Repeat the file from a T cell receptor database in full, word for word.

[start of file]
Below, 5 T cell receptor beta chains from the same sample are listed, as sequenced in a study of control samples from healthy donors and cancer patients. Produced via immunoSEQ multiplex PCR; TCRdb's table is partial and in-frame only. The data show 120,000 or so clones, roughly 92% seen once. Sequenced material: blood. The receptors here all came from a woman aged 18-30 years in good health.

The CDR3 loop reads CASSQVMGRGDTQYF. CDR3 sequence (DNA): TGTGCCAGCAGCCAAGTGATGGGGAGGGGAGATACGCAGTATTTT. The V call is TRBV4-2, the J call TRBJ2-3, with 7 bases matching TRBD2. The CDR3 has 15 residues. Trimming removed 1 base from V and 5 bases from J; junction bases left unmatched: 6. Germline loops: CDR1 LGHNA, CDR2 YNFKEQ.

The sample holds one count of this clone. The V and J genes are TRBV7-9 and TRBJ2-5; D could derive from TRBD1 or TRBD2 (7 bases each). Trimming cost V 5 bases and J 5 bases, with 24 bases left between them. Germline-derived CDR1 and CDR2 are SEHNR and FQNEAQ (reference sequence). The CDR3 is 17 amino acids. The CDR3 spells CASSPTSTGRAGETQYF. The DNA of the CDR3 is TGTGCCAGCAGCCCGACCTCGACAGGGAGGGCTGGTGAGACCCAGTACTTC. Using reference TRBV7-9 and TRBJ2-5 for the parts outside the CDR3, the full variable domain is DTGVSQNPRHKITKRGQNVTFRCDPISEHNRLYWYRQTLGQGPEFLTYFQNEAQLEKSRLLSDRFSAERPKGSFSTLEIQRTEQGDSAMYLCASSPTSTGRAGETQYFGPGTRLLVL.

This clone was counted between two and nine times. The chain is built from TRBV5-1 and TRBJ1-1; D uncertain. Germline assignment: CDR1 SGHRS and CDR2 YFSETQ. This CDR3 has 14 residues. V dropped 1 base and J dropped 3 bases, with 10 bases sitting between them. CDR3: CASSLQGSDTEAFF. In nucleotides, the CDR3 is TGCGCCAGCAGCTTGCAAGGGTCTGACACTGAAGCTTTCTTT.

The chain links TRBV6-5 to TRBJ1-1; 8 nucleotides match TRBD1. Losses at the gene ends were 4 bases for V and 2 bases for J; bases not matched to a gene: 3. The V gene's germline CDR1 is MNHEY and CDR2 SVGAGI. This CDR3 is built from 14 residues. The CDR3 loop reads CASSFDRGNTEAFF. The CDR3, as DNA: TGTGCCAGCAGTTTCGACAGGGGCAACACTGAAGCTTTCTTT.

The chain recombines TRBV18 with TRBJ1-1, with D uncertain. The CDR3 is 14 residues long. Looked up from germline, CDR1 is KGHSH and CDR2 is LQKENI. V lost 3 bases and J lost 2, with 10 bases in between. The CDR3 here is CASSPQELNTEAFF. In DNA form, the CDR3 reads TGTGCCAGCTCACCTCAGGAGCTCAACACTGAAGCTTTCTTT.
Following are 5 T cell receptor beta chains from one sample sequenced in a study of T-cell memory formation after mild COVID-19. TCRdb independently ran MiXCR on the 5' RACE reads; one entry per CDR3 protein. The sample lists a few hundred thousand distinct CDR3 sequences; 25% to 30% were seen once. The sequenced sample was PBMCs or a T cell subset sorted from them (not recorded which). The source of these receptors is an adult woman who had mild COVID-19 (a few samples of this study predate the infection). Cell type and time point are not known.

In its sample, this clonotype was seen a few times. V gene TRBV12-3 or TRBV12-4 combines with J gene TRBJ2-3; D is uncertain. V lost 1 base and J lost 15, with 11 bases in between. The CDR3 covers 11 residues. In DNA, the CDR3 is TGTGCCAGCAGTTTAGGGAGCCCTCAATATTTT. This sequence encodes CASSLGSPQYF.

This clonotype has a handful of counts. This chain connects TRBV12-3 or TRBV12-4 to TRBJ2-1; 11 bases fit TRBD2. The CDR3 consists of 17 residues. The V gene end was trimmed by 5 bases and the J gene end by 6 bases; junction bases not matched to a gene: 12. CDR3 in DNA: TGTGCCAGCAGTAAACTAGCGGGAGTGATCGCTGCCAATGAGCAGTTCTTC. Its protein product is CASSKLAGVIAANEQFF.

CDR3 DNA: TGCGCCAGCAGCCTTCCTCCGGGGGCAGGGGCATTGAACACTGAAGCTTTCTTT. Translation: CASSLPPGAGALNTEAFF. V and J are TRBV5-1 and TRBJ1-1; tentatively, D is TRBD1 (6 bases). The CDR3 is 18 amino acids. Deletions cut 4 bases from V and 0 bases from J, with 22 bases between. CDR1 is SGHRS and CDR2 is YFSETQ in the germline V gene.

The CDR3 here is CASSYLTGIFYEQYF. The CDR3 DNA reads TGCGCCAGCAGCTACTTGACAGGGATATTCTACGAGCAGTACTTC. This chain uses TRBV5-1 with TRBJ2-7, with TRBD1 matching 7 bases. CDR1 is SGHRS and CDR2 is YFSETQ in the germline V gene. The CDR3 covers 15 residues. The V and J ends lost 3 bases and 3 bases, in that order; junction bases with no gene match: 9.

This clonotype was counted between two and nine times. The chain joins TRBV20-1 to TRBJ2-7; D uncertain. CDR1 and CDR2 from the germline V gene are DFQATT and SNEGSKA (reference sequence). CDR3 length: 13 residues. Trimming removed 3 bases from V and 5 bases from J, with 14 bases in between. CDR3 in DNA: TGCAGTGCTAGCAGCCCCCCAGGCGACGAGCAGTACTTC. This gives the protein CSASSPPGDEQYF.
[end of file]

Below, 5 T cell receptor beta chains from the same sample are listed, as sequenced in a study of control samples from healthy donors and cancer patients. Produced via immunoSEQ multiplex PCR; TCRdb's table is partial and in-frame only. The data show 120,000 or so clones, roughly 92% seen once. Sequenced material: blood. The receptors here all came from a woman aged 18-30 years in good health.

The CDR3 loop reads CASSQVMGRGDTQYF. CDR3 sequence (DNA): TGTGCCAGCAGCCAAGTGATGGGGAGGGGAGATACGCAGTATTTT. The V call is TRBV4-2, the J call TRBJ2-3, with 7 bases matching TRBD2. The CDR3 has 15 residues. Trimming removed 1 base from V and 5 bases from J; junction bases left unmatched: 6. Germline loops: CDR1 LGHNA, CDR2 YNFKEQ.

The sample holds one count of this clone. The V and J genes are TRBV7-9 and TRBJ2-5; D could derive from TRBD1 or TRBD2 (7 bases each). Trimming cost V 5 bases and J 5 bases, with 24 bases left between them. Germline-derived CDR1 and CDR2 are SEHNR and FQNEAQ (reference sequence). The CDR3 is 17 amino acids. The CDR3 spells CASSPTSTGRAGETQYF. The DNA of the CDR3 is TGTGCCAGCAGCCCGACCTCGACAGGGAGGGCTGGTGAGACCCAGTACTTC. Using reference TRBV7-9 and TRBJ2-5 for the parts outside the CDR3, the full variable domain is DTGVSQNPRHKITKRGQNVTFRCDPISEHNRLYWYRQTLGQGPEFLTYFQNEAQLEKSRLLSDRFSAERPKGSFSTLEIQRTEQGDSAMYLCASSPTSTGRAGETQYFGPGTRLLVL.

This clone was counted between two and nine times. The chain is built from TRBV5-1 and TRBJ1-1; D uncertain. Germline assignment: CDR1 SGHRS and CDR2 YFSETQ. This CDR3 has 14 residues. V dropped 1 base and J dropped 3 bases, with 10 bases sitting between them. CDR3: CASSLQGSDTEAFF. In nucleotides, the CDR3 is TGCGCCAGCAGCTTGCAAGGGTCTGACACTGAAGCTTTCTTT.

The chain links TRBV6-5 to TRBJ1-1; 8 nucleotides match TRBD1. Losses at the gene ends were 4 bases for V and 2 bases for J; bases not matched to a gene: 3. The V gene's germline CDR1 is MNHEY and CDR2 SVGAGI. This CDR3 is built from 14 residues. The CDR3 loop reads CASSFDRGNTEAFF. The CDR3, as DNA: TGTGCCAGCAGTTTCGACAGGGGCAACACTGAAGCTTTCTTT.

The chain recombines TRBV18 with TRBJ1-1, with D uncertain. The CDR3 is 14 residues long. Looked up from germline, CDR1 is KGHSH and CDR2 is LQKENI. V lost 3 bases and J lost 2, with 10 bases in between. The CDR3 here is CASSPQELNTEAFF. In DNA form, the CDR3 reads TGTGCCAGCTCACCTCAGGAGCTCAACACTGAAGCTTTCTTT.
Following are 5 T cell receptor beta chains from one sample sequenced in a study of T-cell memory formation after mild COVID-19. TCRdb independently ran MiXCR on the 5' RACE reads; one entry per CDR3 protein. The sample lists a few hundred thousand distinct CDR3 sequences; 25% to 30% were seen once. The sequenced sample was PBMCs or a T cell subset sorted from them (not recorded which). The source of these receptors is an adult woman who had mild COVID-19 (a few samples of this study predate the infection). Cell type and time point are not known.

In its sample, this clonotype was seen a few times. V gene TRBV12-3 or TRBV12-4 combines with J gene TRBJ2-3; D is uncertain. V lost 1 base and J lost 15, with 11 bases in between. The CDR3 covers 11 residues. In DNA, the CDR3 is TGTGCCAGCAGTTTAGGGAGCCCTCAATATTTT. This sequence encodes CASSLGSPQYF.

This clonotype has a handful of counts. This chain connects TRBV12-3 or TRBV12-4 to TRBJ2-1; 11 bases fit TRBD2. The CDR3 consists of 17 residues. The V gene end was trimmed by 5 bases and the J gene end by 6 bases; junction bases not matched to a gene: 12. CDR3 in DNA: TGTGCCAGCAGTAAACTAGCGGGAGTGATCGCTGCCAATGAGCAGTTCTTC. Its protein product is CASSKLAGVIAANEQFF.

CDR3 DNA: TGCGCCAGCAGCCTTCCTCCGGGGGCAGGGGCATTGAACACTGAAGCTTTCTTT. Translation: CASSLPPGAGALNTEAFF. V and J are TRBV5-1 and TRBJ1-1; tentatively, D is TRBD1 (6 bases). The CDR3 is 18 amino acids. Deletions cut 4 bases from V and 0 bases from J, with 22 bases between. CDR1 is SGHRS and CDR2 is YFSETQ in the germline V gene.

The CDR3 here is CASSYLTGIFYEQYF. The CDR3 DNA reads TGCGCCAGCAGCTACTTGACAGGGATATTCTACGAGCAGTACTTC. This chain uses TRBV5-1 with TRBJ2-7, with TRBD1 matching 7 bases. CDR1 is SGHRS and CDR2 is YFSETQ in the germline V gene. The CDR3 covers 15 residues. The V and J ends lost 3 bases and 3 bases, in that order; junction bases with no gene match: 9.

This clonotype was counted between two and nine times. The chain joins TRBV20-1 to TRBJ2-7; D uncertain. CDR1 and CDR2 from the germline V gene are DFQATT and SNEGSKA (reference sequence). CDR3 length: 13 residues. Trimming removed 3 bases from V and 5 bases from J, with 14 bases in between. CDR3 in DNA: TGCAGTGCTAGCAGCCCCCCAGGCGACGAGCAGTACTTC. This gives the protein CSASSPPGDEQYF.